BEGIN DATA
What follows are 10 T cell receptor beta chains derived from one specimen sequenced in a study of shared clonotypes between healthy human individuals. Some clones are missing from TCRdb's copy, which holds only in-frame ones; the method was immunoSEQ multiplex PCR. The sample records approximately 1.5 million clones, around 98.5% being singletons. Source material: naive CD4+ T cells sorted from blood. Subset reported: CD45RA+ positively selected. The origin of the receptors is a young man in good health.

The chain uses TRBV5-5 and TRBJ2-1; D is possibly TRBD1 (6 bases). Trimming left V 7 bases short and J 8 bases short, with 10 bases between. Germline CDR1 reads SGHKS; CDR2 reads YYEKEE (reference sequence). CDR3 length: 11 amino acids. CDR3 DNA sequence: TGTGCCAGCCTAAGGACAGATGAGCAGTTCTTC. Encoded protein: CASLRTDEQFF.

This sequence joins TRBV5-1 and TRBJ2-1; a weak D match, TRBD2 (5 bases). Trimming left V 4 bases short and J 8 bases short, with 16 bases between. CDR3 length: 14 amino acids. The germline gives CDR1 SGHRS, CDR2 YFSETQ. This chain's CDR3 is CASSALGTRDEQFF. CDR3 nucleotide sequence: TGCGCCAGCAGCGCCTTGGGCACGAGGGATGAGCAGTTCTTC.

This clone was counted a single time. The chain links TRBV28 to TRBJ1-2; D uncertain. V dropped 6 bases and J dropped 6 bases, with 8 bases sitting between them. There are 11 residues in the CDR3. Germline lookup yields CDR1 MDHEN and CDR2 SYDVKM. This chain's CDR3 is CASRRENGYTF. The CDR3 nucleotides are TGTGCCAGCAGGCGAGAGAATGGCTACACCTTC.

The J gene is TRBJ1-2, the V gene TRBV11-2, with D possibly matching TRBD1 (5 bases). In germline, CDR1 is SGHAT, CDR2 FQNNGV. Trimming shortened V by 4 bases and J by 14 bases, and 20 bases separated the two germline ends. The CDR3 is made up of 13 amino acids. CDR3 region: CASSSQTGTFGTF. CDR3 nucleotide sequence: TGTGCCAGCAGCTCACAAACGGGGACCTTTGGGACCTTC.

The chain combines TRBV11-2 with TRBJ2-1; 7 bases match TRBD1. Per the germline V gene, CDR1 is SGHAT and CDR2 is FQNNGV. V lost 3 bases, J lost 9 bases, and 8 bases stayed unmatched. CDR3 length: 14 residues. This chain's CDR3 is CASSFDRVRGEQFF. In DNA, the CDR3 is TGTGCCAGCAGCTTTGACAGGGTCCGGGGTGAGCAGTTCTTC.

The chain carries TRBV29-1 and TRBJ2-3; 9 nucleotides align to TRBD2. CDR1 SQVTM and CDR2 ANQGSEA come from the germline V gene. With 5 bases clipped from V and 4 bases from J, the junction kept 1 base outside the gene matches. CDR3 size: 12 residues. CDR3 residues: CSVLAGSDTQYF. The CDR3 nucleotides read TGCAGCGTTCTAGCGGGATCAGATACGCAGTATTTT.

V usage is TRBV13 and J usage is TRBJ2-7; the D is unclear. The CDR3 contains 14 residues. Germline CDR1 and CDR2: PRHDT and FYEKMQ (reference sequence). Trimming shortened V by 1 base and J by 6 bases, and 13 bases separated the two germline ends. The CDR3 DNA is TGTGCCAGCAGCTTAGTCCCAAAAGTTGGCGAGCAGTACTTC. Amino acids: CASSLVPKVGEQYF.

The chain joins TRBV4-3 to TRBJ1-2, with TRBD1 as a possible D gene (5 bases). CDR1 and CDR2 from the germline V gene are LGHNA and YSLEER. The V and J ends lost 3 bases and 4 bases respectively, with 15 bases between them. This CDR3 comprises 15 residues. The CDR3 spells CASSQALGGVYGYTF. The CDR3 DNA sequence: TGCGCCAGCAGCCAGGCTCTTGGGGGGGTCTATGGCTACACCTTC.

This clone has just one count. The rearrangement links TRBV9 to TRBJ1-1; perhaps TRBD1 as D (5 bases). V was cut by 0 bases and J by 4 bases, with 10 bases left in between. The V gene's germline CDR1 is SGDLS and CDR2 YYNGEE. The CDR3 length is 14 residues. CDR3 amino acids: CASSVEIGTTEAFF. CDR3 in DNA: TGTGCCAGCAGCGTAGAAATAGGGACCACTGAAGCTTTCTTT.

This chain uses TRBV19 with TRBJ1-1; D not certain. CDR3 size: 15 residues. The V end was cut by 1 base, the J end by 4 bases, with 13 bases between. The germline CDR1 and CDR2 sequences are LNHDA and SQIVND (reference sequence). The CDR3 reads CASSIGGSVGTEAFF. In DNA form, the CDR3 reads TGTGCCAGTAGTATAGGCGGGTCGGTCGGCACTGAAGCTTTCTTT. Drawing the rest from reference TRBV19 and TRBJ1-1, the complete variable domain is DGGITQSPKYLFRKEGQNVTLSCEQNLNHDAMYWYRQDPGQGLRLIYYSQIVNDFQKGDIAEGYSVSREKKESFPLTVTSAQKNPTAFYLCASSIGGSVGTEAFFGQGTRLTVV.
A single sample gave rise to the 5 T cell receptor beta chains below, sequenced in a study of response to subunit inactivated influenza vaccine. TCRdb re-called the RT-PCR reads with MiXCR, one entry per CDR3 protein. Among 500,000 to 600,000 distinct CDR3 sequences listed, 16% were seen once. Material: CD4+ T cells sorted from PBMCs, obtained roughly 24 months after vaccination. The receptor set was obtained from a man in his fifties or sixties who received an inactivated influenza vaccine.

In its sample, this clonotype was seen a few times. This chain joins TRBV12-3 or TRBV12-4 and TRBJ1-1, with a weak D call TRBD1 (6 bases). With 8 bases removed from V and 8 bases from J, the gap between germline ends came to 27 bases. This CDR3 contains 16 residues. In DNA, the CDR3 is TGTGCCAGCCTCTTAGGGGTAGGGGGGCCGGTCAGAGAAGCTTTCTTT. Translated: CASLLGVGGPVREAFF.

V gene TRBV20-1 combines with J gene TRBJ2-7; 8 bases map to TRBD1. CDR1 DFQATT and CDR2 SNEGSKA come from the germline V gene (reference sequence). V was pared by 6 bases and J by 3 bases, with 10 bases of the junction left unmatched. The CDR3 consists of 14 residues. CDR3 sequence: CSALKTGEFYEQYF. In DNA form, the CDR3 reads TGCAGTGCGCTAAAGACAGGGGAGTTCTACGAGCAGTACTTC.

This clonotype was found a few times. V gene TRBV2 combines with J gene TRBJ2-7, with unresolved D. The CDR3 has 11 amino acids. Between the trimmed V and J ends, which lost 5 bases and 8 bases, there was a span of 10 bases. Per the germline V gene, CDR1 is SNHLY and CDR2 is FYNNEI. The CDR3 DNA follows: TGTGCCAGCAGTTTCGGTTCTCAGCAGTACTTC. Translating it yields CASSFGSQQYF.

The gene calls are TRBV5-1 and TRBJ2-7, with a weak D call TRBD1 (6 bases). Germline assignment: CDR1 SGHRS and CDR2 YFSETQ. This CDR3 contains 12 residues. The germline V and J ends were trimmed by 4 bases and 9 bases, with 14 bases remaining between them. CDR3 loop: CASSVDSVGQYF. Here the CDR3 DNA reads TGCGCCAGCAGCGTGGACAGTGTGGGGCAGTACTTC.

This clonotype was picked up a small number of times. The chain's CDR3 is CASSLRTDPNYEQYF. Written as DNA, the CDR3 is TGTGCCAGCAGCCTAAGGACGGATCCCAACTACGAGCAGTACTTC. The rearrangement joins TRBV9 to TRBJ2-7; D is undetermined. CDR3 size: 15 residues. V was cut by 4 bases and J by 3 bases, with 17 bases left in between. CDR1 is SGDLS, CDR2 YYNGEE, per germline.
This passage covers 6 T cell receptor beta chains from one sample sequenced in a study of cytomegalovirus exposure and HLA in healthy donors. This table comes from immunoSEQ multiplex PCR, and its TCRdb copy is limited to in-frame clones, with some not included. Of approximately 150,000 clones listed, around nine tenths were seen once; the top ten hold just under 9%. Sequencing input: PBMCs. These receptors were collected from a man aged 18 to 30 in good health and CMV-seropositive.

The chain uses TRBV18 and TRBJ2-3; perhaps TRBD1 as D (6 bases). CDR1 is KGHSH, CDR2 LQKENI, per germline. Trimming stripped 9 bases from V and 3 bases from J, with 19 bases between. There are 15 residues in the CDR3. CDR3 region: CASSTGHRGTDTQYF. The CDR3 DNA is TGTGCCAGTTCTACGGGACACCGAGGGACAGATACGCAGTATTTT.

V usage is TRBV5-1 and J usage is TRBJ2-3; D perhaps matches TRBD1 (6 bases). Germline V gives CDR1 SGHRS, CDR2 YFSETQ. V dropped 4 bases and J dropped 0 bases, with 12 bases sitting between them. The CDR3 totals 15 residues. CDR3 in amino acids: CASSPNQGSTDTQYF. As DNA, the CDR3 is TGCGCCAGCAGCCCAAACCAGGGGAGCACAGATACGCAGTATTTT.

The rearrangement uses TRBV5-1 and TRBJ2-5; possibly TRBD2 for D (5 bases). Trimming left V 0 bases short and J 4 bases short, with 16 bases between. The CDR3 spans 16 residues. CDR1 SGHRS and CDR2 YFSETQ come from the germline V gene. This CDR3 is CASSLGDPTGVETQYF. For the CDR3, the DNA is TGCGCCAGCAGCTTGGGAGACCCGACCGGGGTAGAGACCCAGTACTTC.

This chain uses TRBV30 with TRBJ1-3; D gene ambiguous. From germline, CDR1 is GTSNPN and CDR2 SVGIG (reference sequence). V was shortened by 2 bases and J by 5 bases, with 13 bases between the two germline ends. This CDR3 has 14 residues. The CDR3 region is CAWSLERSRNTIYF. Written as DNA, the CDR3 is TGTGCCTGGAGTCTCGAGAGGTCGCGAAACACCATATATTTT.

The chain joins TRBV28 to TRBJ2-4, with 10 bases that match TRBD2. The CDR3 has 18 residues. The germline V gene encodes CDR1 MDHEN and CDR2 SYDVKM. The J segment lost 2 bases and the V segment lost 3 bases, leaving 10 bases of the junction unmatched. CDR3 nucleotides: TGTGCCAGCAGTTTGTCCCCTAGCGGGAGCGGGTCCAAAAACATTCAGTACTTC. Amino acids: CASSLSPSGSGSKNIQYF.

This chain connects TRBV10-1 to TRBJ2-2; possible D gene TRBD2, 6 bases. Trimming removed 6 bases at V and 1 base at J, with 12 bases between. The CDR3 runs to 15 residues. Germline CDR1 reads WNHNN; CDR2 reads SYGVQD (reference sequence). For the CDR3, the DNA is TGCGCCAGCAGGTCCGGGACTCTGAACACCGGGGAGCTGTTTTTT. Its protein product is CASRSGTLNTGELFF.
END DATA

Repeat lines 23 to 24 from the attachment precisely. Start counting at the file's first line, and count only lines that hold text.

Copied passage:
The chain joins TRBV28 to TRBJ2-4, with 10 bases that match TRBD2. The CDR3 has 18 residues. The germline V gene encodes CDR1 MDHEN and CDR2 SYDVKM. The J segment lost 2 bases and the V segment lost 3 bases, leaving 10 bases of the junction unmatched. CDR3 nucleotides: TGTGCCAGCAGTTTGTCCCCTAGCGGGAGCGGGTCCAAAAACATTCAGTACTTC. Amino acids: CASSLSPSGSGSKNIQYF.

This chain connects TRBV10-1 to TRBJ2-2; possible D gene TRBD2, 6 bases. Trimming removed 6 bases at V and 1 base at J, with 12 bases between. The CDR3 runs to 15 residues. Germline CDR1 reads WNHNN; CDR2 reads SYGVQD (reference sequence). For the CDR3, the DNA is TGCGCCAGCAGGTCCGGGACTCTGAACACCGGGGAGCTGTTTTTT. Its protein product is CASRSGTLNTGELFF.